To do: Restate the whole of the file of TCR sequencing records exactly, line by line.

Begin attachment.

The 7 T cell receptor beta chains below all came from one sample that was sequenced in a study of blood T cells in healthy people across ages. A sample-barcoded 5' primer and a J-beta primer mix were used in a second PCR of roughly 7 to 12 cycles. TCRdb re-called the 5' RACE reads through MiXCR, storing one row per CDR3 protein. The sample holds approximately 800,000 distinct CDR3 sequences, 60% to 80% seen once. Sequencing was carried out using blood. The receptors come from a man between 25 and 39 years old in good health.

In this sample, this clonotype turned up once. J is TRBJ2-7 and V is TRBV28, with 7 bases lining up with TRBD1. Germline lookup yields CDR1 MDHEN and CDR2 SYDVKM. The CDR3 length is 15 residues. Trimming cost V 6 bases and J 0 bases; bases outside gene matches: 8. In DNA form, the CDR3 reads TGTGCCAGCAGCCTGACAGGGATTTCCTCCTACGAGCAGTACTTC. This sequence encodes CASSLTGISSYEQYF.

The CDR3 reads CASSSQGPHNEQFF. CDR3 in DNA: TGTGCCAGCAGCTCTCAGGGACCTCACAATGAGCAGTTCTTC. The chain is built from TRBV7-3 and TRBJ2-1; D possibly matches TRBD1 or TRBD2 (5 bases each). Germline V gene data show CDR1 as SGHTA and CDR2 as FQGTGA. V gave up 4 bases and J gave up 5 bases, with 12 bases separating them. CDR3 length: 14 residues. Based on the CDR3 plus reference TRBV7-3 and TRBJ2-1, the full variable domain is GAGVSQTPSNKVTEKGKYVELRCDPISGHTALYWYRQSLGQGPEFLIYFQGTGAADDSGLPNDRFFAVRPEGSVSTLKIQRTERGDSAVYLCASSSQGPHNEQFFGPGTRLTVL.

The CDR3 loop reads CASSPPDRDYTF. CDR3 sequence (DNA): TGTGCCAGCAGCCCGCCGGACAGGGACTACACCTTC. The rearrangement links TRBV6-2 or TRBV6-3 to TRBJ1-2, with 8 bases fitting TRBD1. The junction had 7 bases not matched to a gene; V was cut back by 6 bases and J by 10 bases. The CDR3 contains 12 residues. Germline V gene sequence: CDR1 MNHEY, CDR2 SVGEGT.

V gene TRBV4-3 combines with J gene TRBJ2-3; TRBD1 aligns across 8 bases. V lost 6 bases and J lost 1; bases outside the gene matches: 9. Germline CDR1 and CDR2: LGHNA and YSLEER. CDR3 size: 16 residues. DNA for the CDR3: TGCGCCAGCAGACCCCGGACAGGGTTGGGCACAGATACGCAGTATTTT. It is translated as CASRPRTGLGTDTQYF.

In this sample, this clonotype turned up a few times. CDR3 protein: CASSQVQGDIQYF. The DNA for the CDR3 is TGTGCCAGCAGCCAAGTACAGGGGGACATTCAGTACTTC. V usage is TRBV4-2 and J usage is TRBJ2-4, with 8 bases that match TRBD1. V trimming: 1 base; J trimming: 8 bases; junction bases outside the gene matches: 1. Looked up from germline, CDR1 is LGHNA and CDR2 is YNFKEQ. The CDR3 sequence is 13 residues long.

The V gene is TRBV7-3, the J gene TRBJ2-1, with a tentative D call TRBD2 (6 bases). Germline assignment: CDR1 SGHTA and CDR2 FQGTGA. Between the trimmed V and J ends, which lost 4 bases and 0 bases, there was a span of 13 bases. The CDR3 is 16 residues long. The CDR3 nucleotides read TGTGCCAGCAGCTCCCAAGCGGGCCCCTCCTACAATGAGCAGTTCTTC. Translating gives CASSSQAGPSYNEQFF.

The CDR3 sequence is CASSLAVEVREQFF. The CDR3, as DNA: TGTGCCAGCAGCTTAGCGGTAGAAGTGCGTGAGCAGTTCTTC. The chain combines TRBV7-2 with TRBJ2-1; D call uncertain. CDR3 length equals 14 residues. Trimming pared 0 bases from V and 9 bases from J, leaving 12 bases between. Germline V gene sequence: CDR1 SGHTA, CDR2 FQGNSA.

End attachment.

The 7 T cell receptor beta chains below all came from one sample that was sequenced in a study of blood T cells in healthy people across ages. A sample-barcoded 5' primer and a J-beta primer mix were used in a second PCR of roughly 7 to 12 cycles. TCRdb re-called the 5' RACE reads through MiXCR, storing one row per CDR3 protein. The sample holds approximately 800,000 distinct CDR3 sequences, 60% to 80% seen once. Sequencing was carried out using blood. The receptors come from a man between 25 and 39 years old in good health.

In this sample, this clonotype turned up once. J is TRBJ2-7 and V is TRBV28, with 7 bases lining up with TRBD1. Germline lookup yields CDR1 MDHEN and CDR2 SYDVKM. The CDR3 length is 15 residues. Trimming cost V 6 bases and J 0 bases; bases outside gene matches: 8. In DNA form, the CDR3 reads TGTGCCAGCAGCCTGACAGGGATTTCCTCCTACGAGCAGTACTTC. This sequence encodes CASSLTGISSYEQYF.

The CDR3 reads CASSSQGPHNEQFF. CDR3 in DNA: TGTGCCAGCAGCTCTCAGGGACCTCACAATGAGCAGTTCTTC. The chain is built from TRBV7-3 and TRBJ2-1; D possibly matches TRBD1 or TRBD2 (5 bases each). Germline V gene data show CDR1 as SGHTA and CDR2 as FQGTGA. V gave up 4 bases and J gave up 5 bases, with 12 bases separating them. CDR3 length: 14 residues. Based on the CDR3 plus reference TRBV7-3 and TRBJ2-1, the full variable domain is GAGVSQTPSNKVTEKGKYVELRCDPISGHTALYWYRQSLGQGPEFLIYFQGTGAADDSGLPNDRFFAVRPEGSVSTLKIQRTERGDSAVYLCASSSQGPHNEQFFGPGTRLTVL.

The CDR3 loop reads CASSPPDRDYTF. CDR3 sequence (DNA): TGTGCCAGCAGCCCGCCGGACAGGGACTACACCTTC. The rearrangement links TRBV6-2 or TRBV6-3 to TRBJ1-2, with 8 bases fitting TRBD1. The junction had 7 bases not matched to a gene; V was cut back by 6 bases and J by 10 bases. The CDR3 contains 12 residues. Germline V gene sequence: CDR1 MNHEY, CDR2 SVGEGT.

V gene TRBV4-3 combines with J gene TRBJ2-3; TRBD1 aligns across 8 bases. V lost 6 bases and J lost 1; bases outside the gene matches: 9. Germline CDR1 and CDR2: LGHNA and YSLEER. CDR3 size: 16 residues. DNA for the CDR3: TGCGCCAGCAGACCCCGGACAGGGTTGGGCACAGATACGCAGTATTTT. It is translated as CASRPRTGLGTDTQYF.

In this sample, this clonotype turned up a few times. CDR3 protein: CASSQVQGDIQYF. The DNA for the CDR3 is TGTGCCAGCAGCCAAGTACAGGGGGACATTCAGTACTTC. V usage is TRBV4-2 and J usage is TRBJ2-4, with 8 bases that match TRBD1. V trimming: 1 base; J trimming: 8 bases; junction bases outside the gene matches: 1. Looked up from germline, CDR1 is LGHNA and CDR2 is YNFKEQ. The CDR3 sequence is 13 residues long.

The V gene is TRBV7-3, the J gene TRBJ2-1, with a tentative D call TRBD2 (6 bases). Germline assignment: CDR1 SGHTA and CDR2 FQGTGA. Between the trimmed V and J ends, which lost 4 bases and 0 bases, there was a span of 13 bases. The CDR3 is 16 residues long. The CDR3 nucleotides read TGTGCCAGCAGCTCCCAAGCGGGCCCCTCCTACAATGAGCAGTTCTTC. Translating gives CASSSQAGPSYNEQFF.

The CDR3 sequence is CASSLAVEVREQFF. The CDR3, as DNA: TGTGCCAGCAGCTTAGCGGTAGAAGTGCGTGAGCAGTTCTTC. The chain combines TRBV7-2 with TRBJ2-1; D call uncertain. CDR3 length equals 14 residues. Trimming pared 0 bases from V and 9 bases from J, leaving 12 bases between. Germline V gene sequence: CDR1 SGHTA, CDR2 FQGNSA.